What’s even more frustrating is that this team wasn’t this bad at leaving runners on base last year. They only left 6.86 runners on base per game, on average, with a LOB% of 14.52%. That might not seem like a massive difference, but when you have lost ten games by three runs or fewer this early into the season, it’s a massive gap. If the Pirates go 4/6 in these games, the team would look a lot better, and when you're leaving this many runners stranded, going 4/6 in these ten games when you give yourselves this many opportunities to score should not be that high of a bar.

There is no other adjective to describe the Pirates offense other than frustrating.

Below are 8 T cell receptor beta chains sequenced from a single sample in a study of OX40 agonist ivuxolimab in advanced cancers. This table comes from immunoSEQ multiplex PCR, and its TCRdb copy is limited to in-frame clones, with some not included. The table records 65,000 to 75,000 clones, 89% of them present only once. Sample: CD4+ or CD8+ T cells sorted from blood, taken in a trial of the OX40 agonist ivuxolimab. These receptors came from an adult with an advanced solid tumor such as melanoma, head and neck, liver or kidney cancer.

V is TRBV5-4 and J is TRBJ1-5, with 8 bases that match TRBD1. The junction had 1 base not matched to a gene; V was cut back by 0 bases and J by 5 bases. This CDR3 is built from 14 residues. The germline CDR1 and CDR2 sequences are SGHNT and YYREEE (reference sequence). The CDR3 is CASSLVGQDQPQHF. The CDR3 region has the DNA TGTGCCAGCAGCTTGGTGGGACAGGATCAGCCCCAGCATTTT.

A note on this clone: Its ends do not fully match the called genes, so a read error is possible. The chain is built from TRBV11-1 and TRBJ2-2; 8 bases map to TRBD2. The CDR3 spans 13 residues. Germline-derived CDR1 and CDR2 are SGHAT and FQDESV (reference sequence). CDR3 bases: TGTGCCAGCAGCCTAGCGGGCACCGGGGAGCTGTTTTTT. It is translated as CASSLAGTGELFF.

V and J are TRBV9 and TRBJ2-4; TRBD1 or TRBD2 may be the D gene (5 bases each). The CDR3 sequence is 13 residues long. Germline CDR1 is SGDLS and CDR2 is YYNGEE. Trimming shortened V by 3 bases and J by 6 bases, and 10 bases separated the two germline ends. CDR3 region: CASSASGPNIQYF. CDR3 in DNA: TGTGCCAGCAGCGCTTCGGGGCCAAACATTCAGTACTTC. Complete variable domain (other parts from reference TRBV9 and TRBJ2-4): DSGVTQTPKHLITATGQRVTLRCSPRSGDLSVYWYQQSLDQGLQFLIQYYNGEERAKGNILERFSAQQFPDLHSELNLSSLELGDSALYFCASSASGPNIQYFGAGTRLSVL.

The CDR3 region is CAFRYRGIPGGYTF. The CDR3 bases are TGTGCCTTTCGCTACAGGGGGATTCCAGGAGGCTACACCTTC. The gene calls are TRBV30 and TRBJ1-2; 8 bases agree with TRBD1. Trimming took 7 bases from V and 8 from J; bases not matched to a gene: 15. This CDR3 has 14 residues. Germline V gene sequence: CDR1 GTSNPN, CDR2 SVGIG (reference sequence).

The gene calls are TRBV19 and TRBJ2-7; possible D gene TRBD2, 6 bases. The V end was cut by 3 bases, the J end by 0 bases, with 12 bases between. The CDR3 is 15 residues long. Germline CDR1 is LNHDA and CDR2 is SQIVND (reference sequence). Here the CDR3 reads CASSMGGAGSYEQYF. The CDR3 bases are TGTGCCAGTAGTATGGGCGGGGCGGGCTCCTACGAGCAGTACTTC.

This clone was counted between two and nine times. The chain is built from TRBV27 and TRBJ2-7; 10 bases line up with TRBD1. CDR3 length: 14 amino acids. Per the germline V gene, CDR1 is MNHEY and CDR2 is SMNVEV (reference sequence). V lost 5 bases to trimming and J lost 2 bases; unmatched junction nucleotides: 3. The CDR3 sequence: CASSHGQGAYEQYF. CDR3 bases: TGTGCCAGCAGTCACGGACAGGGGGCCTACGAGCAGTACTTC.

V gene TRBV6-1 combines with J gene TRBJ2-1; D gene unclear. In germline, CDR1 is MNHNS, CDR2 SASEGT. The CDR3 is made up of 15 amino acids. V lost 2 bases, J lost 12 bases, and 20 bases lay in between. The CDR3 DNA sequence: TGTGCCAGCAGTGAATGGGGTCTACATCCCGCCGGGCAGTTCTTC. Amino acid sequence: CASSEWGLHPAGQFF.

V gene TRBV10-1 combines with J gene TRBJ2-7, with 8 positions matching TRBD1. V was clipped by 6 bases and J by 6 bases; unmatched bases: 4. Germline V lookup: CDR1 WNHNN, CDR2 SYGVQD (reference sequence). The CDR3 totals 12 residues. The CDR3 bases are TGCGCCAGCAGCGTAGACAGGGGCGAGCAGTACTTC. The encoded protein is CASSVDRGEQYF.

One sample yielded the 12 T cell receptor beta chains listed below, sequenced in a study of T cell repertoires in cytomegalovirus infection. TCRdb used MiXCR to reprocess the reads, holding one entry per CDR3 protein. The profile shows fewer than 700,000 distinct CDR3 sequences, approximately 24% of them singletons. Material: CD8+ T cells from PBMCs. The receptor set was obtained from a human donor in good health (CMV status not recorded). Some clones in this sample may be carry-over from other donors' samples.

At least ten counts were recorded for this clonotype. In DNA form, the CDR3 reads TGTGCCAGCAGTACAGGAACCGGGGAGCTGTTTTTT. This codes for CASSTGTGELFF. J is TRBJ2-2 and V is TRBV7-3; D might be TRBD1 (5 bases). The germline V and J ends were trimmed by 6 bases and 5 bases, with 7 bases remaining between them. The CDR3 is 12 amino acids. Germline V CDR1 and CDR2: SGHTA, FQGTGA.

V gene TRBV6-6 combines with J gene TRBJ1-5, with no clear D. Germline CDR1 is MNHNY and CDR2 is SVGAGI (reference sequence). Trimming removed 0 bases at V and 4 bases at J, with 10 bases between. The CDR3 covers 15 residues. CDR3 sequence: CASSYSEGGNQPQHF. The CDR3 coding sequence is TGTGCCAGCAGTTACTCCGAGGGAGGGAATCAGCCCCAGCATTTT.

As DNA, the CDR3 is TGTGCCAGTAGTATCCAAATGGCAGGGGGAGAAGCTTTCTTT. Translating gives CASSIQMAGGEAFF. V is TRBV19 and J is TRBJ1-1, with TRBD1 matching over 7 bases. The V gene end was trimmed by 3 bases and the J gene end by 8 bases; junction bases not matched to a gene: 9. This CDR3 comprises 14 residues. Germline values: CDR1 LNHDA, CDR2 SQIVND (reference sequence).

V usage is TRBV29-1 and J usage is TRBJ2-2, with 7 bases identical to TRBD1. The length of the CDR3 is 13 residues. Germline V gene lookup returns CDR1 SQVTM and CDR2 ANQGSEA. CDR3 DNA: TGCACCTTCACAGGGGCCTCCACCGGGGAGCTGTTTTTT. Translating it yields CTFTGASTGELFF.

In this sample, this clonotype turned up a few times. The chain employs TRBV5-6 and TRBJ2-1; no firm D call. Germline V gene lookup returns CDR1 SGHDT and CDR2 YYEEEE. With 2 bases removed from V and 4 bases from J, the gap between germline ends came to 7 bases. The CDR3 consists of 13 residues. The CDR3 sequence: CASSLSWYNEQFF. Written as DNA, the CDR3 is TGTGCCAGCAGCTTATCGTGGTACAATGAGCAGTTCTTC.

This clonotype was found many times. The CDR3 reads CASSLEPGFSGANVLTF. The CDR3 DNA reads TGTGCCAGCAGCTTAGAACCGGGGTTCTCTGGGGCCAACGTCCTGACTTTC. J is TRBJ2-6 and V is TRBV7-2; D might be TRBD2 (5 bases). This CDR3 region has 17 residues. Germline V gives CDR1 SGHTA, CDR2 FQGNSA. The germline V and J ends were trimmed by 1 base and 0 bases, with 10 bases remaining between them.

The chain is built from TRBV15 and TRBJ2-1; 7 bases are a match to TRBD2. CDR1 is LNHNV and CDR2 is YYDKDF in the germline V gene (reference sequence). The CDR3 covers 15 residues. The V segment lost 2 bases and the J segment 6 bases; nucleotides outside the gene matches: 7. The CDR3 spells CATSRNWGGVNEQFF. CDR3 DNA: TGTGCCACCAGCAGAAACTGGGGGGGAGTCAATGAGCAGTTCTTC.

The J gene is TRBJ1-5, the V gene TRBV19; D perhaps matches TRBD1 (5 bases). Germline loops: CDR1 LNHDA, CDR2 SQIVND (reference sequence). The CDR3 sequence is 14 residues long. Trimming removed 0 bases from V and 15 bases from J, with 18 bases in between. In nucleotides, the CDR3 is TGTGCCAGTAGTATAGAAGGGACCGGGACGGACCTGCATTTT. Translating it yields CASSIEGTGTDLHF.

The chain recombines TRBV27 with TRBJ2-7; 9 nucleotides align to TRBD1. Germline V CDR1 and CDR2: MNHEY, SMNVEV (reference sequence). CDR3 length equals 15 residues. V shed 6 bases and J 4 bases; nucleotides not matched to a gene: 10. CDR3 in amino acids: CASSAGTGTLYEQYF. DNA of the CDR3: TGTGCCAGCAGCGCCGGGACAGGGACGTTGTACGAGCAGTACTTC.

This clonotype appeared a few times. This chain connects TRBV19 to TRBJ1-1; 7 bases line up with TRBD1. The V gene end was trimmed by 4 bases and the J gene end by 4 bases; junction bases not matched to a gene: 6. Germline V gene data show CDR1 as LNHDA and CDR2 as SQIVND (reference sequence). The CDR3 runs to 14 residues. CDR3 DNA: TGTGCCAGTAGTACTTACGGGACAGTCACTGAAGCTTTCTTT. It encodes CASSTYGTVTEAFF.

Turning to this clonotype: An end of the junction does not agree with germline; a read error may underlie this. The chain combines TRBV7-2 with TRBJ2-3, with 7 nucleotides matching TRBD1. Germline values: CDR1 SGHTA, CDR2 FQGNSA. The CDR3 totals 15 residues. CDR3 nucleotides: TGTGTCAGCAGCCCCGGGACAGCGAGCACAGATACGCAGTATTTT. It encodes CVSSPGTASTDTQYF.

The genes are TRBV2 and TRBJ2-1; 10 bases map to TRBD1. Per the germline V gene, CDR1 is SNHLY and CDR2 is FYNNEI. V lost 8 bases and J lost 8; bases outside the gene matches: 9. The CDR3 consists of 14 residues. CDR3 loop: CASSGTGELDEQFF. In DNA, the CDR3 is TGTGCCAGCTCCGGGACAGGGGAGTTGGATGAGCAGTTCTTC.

I’m a super passionate Pittsburgh Pirates fan, some might say even to a fault. I just want to see this team do good, and they have given themselves plenty of opportunities to do so. They just haven’t and it’s frustrating me beyond belief. They just haven’t and it’s frustrating me beyond belief. When you’re giving yourself nearly as many opportunities to hit with a man on as the LA Dodgers, you absolutely have to be higher than 22nd in runs scored. The top half of the league in runs scored has to be the minimum if you rank third in plate appearances with men on base and at least the top ten has to be the expectation.

I’m not giving up and it’s not too late to change things, but please Pirates, for the love of my sanity and the sanity of many other passionate Pirates fans, make some changes, because it’s clear as day that whatever we’re doing right now with men on base is not working and we’re wasting too many good outings by starting pitchers, as well as chances to score.